First Impressions of Twitch Studio


screen shot of twitch studio

Twitch Studio provides a nicely integrated solution for creating layouts and streaming to the Twitch platform. However, it's missing a few key features that make it difficult to do more advanced scene setups.

What I Like About Twitch Studio

  • The UI of Twitch Studio is an improvement from OBS aesthetically, but sometimes it can be a bit confusing how certain parts work.

    • I had to do a lot of mucking around to figure out how certain parts of the app work. Especially working with audio inputs!
  • Cropping and moving layers around is pleasant to work with. Adding layers is very straight-forward and moving them is easy too.

  • Supports desktop audio out of the box on Mac.

  • Chat and activity is available and feels like you're on Twitch.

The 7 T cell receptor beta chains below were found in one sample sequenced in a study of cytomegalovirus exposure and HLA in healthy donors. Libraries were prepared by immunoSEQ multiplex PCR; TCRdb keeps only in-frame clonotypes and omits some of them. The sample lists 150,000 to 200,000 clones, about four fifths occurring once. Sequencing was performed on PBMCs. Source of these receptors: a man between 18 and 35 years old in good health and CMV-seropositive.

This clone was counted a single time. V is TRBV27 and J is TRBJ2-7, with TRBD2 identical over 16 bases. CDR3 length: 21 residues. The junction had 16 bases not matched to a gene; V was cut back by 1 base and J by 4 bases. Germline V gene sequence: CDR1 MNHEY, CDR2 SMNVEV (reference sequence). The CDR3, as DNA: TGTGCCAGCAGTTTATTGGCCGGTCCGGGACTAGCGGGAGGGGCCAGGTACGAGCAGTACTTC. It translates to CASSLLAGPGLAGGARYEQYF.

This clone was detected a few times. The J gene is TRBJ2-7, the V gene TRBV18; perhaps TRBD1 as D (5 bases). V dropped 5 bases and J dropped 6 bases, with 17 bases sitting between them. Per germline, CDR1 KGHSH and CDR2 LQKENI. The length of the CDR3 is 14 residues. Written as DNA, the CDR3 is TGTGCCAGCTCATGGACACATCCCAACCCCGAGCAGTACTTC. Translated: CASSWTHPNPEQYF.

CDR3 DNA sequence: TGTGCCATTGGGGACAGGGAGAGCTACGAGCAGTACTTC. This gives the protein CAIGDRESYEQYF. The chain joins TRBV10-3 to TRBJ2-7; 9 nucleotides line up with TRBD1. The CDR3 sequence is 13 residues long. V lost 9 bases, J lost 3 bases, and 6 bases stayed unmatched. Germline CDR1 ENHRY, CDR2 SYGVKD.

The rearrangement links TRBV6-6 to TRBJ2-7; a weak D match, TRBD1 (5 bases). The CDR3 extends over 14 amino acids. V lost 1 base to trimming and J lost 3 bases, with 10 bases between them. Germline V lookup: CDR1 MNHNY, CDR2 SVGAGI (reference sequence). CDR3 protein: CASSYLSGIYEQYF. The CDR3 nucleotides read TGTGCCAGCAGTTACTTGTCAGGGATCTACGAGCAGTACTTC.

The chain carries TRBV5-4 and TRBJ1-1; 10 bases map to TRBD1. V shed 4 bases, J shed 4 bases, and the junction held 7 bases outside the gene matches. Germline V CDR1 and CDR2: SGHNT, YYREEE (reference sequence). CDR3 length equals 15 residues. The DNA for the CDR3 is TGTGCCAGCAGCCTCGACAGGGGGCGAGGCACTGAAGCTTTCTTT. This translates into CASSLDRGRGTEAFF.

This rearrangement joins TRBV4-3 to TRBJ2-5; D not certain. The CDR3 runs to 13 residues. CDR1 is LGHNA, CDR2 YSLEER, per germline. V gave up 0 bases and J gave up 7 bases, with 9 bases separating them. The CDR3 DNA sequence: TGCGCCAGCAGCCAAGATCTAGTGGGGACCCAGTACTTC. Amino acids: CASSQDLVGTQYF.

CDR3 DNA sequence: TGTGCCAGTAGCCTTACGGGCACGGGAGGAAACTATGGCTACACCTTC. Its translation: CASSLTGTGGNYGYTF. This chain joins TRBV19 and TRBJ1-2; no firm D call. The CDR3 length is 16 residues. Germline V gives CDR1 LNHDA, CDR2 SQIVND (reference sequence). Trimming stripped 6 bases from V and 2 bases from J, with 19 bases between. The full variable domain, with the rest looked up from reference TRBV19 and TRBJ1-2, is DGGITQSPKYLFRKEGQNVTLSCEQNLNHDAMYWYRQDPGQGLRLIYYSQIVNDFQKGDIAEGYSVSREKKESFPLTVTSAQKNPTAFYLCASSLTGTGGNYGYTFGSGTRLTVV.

• Built-in alerts support that are relatively customizable.

  • Supports local recording

To sum it up, there is a lot there to work with, especially for newer streamers. I enjoy the ease of use and the UI feels like Twitch so it's nice to feel like you're in the same eco-system.

What I Dislike About Twitch Studio

  • No support for NDI sources. These source types make it a lot easier to add guests to your streamers.

  • No support for a chat source. It's very common to want to show your chat on screen and I'm very surprised this wasn't supported in the beta.

  • No way to copy scenes or layouts. For more complex stream setups, this creates a lot of repetition and makes it easier to miss something when you decide to update your layout. You may have to update in multiple places and miss something.

  • No transitions when switching scenes. In OBS you get more of a video production experience where you can queue up scenes and do nice transitions like fades.

Wrapping up, there is a lot of functionality that makes it hard to use Twitch Studio for very complex stream scene organization and use, or if you have guests.